The mountainous nature of Iraqi Kurdistan, the difference of temperatures in its various parts, and its numerous bodies of water make it a land of agriculture and tourism. The largest lake in the region is Lake Dukan. There are also several smaller lakes, such as Darbandikhan Lake and Duhok Lake. The western and southern parts of Iraqi Kurdistan are not as mountainous as the east. Instead, it is rolling hills and plains vegetated by sclerophyll scrubland.[citation needed]


Shanidar Cave is surrounded by Mediterranean vegetation.

Due to its latitude and altitude, Iraqi Kurdistan is cooler and much wetter than the rest of Iraq. Most areas in the region fall within the Mediterranean climate zone (Csa), with areas to the southwest being semi-arid (BSh).

Average summer temperatures range from 35 °C (95 °F) in the cooler northernmost areas to blistering 40 °C (104 °F) in the southwest, with lows around 21 °C (70 °F) to 24 °C (75 °F). Winters, however, are dramatically cooler than the rest of Iraq, with highs averaging between 9 °C (48 °F) and 11 °C (52 °F) and with lows hovering around 3 °C (37 °F) in some areas and freezing in others, dipping to −2 °C (28 °F) and 0 °C (32 °F) on average.[citation needed]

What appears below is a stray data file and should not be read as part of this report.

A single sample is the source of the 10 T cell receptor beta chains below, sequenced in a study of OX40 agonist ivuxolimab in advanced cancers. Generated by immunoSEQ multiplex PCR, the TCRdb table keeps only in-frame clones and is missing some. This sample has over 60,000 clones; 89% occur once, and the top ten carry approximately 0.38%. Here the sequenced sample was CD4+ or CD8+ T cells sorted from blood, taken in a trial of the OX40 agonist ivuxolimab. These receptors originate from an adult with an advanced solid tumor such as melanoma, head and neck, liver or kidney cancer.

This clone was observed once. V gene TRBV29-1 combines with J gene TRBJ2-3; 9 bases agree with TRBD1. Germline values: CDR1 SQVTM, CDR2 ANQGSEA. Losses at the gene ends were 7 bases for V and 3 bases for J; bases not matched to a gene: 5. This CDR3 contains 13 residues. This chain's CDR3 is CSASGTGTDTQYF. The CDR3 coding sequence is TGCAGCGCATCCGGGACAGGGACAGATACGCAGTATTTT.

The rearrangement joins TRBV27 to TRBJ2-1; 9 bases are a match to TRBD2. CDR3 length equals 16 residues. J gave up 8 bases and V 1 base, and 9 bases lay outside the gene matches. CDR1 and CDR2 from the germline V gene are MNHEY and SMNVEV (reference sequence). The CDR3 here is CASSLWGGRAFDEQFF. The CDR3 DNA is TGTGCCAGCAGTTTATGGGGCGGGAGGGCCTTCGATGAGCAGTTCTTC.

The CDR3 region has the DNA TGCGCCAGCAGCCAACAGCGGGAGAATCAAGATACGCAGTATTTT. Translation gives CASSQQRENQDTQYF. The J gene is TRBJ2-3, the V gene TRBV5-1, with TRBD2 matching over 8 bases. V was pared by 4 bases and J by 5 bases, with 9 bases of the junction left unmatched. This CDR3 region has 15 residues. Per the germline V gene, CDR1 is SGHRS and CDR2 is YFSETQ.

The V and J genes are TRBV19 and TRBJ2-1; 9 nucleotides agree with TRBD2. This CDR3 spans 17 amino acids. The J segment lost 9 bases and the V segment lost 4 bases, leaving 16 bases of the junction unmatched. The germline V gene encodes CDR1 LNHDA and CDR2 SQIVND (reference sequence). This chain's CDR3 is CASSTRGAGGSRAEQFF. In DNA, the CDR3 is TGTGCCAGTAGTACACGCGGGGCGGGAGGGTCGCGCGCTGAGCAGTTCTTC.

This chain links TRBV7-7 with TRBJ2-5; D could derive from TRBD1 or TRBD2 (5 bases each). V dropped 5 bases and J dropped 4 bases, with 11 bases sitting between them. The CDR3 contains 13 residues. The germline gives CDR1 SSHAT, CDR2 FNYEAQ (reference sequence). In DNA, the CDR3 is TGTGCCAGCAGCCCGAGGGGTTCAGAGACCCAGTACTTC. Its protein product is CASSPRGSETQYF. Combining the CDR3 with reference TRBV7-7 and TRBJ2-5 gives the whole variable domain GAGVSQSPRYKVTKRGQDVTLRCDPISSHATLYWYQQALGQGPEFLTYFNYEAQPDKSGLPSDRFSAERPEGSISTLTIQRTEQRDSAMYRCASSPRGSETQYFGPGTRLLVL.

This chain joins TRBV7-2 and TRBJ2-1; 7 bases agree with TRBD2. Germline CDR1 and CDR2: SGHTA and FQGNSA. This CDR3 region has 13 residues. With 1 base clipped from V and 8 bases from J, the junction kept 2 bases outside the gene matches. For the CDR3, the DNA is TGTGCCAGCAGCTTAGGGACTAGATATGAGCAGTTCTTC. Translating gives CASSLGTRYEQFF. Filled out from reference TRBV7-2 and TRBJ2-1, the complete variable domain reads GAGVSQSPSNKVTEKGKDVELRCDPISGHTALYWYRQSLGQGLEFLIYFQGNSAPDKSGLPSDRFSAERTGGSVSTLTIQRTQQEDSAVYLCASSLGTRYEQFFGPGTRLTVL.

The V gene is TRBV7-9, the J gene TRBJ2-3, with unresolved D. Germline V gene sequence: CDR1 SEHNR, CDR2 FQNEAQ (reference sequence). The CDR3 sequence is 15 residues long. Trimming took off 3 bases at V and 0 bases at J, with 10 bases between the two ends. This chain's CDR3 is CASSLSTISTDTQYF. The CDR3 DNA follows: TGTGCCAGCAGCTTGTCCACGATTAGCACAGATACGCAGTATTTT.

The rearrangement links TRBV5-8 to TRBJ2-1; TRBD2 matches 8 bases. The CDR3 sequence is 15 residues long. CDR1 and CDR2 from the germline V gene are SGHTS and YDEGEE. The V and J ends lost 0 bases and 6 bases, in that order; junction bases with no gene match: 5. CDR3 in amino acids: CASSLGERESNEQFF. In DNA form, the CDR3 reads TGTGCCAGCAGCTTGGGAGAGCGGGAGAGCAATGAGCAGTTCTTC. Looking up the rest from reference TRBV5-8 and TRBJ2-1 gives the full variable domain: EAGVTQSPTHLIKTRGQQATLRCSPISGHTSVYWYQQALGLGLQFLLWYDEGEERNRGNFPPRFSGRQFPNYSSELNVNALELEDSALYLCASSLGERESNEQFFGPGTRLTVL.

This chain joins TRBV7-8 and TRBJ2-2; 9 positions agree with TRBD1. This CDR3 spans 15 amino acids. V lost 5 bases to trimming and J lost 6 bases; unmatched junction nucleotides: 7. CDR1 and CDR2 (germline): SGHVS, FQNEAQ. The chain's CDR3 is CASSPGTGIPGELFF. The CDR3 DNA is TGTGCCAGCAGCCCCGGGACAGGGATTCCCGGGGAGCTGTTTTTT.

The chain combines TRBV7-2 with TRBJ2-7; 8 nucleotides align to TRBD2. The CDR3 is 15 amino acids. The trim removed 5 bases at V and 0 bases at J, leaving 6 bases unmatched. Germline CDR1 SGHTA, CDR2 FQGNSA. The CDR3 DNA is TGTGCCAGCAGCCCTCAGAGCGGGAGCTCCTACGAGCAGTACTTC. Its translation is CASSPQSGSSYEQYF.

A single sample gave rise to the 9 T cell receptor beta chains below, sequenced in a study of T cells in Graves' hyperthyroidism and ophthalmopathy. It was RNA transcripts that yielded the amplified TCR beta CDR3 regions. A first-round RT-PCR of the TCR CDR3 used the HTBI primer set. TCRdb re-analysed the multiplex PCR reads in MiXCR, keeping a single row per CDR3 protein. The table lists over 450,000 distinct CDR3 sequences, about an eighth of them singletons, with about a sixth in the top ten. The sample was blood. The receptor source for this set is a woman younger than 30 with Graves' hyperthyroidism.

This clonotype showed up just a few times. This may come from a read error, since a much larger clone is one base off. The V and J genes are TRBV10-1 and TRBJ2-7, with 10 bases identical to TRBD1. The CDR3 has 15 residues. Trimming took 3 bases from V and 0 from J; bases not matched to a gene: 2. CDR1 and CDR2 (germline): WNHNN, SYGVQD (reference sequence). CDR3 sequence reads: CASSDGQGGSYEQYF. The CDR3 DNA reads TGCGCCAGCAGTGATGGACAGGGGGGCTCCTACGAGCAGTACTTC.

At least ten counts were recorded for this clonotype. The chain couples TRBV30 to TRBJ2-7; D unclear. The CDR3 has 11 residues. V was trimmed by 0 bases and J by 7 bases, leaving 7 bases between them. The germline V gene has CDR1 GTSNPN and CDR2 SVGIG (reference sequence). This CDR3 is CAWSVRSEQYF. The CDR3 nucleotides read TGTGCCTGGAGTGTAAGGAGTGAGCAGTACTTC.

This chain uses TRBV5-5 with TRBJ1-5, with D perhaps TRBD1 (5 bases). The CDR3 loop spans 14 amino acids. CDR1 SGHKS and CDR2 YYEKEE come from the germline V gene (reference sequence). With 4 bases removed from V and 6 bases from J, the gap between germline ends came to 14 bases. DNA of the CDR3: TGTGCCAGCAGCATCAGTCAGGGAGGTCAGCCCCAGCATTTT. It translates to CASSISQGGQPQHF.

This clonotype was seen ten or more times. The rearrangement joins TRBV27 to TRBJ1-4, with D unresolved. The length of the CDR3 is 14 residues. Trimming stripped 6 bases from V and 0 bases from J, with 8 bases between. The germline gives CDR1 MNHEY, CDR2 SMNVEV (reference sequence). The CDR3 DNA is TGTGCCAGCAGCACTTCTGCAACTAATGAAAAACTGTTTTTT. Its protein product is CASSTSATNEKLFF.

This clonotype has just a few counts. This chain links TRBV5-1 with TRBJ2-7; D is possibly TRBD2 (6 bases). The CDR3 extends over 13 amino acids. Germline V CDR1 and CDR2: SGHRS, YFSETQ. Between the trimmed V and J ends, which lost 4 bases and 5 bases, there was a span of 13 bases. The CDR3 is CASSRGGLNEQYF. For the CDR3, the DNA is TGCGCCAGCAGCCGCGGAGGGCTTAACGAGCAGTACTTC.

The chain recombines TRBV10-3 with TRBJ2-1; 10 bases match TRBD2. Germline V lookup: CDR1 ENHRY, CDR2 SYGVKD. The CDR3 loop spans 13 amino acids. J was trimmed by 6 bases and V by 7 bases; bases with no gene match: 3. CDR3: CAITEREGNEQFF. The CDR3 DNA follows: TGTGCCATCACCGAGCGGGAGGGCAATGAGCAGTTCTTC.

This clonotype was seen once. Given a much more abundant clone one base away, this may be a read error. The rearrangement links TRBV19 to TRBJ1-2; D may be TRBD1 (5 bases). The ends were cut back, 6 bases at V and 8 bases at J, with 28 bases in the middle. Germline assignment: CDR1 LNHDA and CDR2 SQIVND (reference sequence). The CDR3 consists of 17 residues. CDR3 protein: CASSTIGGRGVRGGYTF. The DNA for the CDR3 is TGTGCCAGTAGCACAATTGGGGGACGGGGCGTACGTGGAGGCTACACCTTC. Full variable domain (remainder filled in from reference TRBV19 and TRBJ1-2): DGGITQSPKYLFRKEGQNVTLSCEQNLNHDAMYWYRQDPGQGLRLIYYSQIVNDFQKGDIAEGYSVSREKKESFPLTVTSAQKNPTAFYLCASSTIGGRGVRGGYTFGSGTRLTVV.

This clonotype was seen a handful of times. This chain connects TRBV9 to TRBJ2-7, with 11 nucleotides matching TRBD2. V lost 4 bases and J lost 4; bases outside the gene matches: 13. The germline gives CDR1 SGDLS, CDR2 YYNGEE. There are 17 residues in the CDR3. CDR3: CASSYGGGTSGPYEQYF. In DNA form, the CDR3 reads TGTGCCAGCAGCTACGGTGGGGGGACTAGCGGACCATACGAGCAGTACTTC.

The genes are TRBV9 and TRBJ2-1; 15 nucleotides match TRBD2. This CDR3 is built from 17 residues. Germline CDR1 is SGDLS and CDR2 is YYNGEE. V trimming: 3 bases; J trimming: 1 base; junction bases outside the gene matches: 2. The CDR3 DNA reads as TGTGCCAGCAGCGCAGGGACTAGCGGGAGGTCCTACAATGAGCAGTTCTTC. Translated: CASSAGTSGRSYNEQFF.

Among other cities in the climate table below, Soran, Shaqlawa and Halabja also experience lows which average below 0 °C (32 °F) in winter. Duhok has the hottest summers in the region, with highs averaging around 42 °C (108 °F). Annual rainfall differs across Iraqi Kurdistan, with some places seeing rainfall as low as 500 millimetres (20 in) in Erbil to as high as 900 millimetres (35 in) in places like Amadiya. Most of the rain falls in winter and spring, and is usually heavy. Summer and early autumn are virtually dry, and spring is fairly tepid. Iraqi Kurdistan sees snowfall occasionally in the winter, and frost is common. There is a seasonal lag in some places in summer, with temperatures peaking around August and September[citation needed].